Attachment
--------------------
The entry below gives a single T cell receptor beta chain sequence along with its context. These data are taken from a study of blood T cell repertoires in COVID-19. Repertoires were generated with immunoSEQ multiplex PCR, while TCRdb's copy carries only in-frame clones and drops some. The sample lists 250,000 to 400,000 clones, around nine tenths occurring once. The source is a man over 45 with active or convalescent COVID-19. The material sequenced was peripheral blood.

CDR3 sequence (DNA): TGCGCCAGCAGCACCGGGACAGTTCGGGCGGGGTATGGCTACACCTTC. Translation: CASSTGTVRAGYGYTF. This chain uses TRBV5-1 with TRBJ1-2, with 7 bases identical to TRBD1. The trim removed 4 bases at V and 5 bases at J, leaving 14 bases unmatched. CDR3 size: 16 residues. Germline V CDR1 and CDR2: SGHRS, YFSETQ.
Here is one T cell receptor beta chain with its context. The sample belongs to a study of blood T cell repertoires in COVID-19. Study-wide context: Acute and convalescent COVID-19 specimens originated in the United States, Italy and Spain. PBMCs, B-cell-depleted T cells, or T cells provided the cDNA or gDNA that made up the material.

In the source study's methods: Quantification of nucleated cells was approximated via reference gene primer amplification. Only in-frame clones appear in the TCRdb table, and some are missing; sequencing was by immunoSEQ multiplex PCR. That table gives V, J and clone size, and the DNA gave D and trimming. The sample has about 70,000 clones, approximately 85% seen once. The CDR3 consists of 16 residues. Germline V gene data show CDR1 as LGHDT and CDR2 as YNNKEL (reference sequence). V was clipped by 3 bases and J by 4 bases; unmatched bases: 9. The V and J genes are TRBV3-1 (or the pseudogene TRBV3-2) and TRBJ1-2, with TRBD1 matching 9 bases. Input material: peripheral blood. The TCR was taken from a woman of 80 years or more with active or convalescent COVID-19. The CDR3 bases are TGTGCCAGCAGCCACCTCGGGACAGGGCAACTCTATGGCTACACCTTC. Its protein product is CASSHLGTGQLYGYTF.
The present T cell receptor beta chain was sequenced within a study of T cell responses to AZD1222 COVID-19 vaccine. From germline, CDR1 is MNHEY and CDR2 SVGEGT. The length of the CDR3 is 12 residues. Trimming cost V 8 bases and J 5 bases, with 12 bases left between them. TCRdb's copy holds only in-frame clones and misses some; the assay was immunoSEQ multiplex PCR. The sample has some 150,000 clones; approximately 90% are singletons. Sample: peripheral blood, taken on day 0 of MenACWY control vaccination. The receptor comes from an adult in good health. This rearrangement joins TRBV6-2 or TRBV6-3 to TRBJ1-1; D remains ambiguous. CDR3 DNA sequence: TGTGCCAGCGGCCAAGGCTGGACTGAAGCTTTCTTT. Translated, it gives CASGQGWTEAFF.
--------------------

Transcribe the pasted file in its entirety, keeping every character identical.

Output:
The entry below gives a single T cell receptor beta chain sequence along with its context. These data are taken from a study of blood T cell repertoires in COVID-19. Repertoires were generated with immunoSEQ multiplex PCR, while TCRdb's copy carries only in-frame clones and drops some. The sample lists 250,000 to 400,000 clones, around nine tenths occurring once. The source is a man over 45 with active or convalescent COVID-19. The material sequenced was peripheral blood.

CDR3 sequence (DNA): TGCGCCAGCAGCACCGGGACAGTTCGGGCGGGGTATGGCTACACCTTC. Translation: CASSTGTVRAGYGYTF. This chain uses TRBV5-1 with TRBJ1-2, with 7 bases identical to TRBD1. The trim removed 4 bases at V and 5 bases at J, leaving 14 bases unmatched. CDR3 size: 16 residues. Germline V CDR1 and CDR2: SGHRS, YFSETQ.
Here is one T cell receptor beta chain with its context. The sample belongs to a study of blood T cell repertoires in COVID-19. Study-wide context: Acute and convalescent COVID-19 specimens originated in the United States, Italy and Spain. PBMCs, B-cell-depleted T cells, or T cells provided the cDNA or gDNA that made up the material.

In the source study's methods: Quantification of nucleated cells was approximated via reference gene primer amplification. Only in-frame clones appear in the TCRdb table, and some are missing; sequencing was by immunoSEQ multiplex PCR. That table gives V, J and clone size, and the DNA gave D and trimming. The sample has about 70,000 clones, approximately 85% seen once. The CDR3 consists of 16 residues. Germline V gene data show CDR1 as LGHDT and CDR2 as YNNKEL (reference sequence). V was clipped by 3 bases and J by 4 bases; unmatched bases: 9. The V and J genes are TRBV3-1 (or the pseudogene TRBV3-2) and TRBJ1-2, with TRBD1 matching 9 bases. Input material: peripheral blood. The TCR was taken from a woman of 80 years or more with active or convalescent COVID-19. The CDR3 bases are TGTGCCAGCAGCCACCTCGGGACAGGGCAACTCTATGGCTACACCTTC. Its protein product is CASSHLGTGQLYGYTF.
The present T cell receptor beta chain was sequenced within a study of T cell responses to AZD1222 COVID-19 vaccine. From germline, CDR1 is MNHEY and CDR2 SVGEGT. The length of the CDR3 is 12 residues. Trimming cost V 8 bases and J 5 bases, with 12 bases left between them. TCRdb's copy holds only in-frame clones and misses some; the assay was immunoSEQ multiplex PCR. The sample has some 150,000 clones; approximately 90% are singletons. Sample: peripheral blood, taken on day 0 of MenACWY control vaccination. The receptor comes from an adult in good health. This rearrangement joins TRBV6-2 or TRBV6-3 to TRBJ1-1; D remains ambiguous. CDR3 DNA sequence: TGTGCCAGCGGCCAAGGCTGGACTGAAGCTTTCTTT. Translated, it gives CASGQGWTEAFF.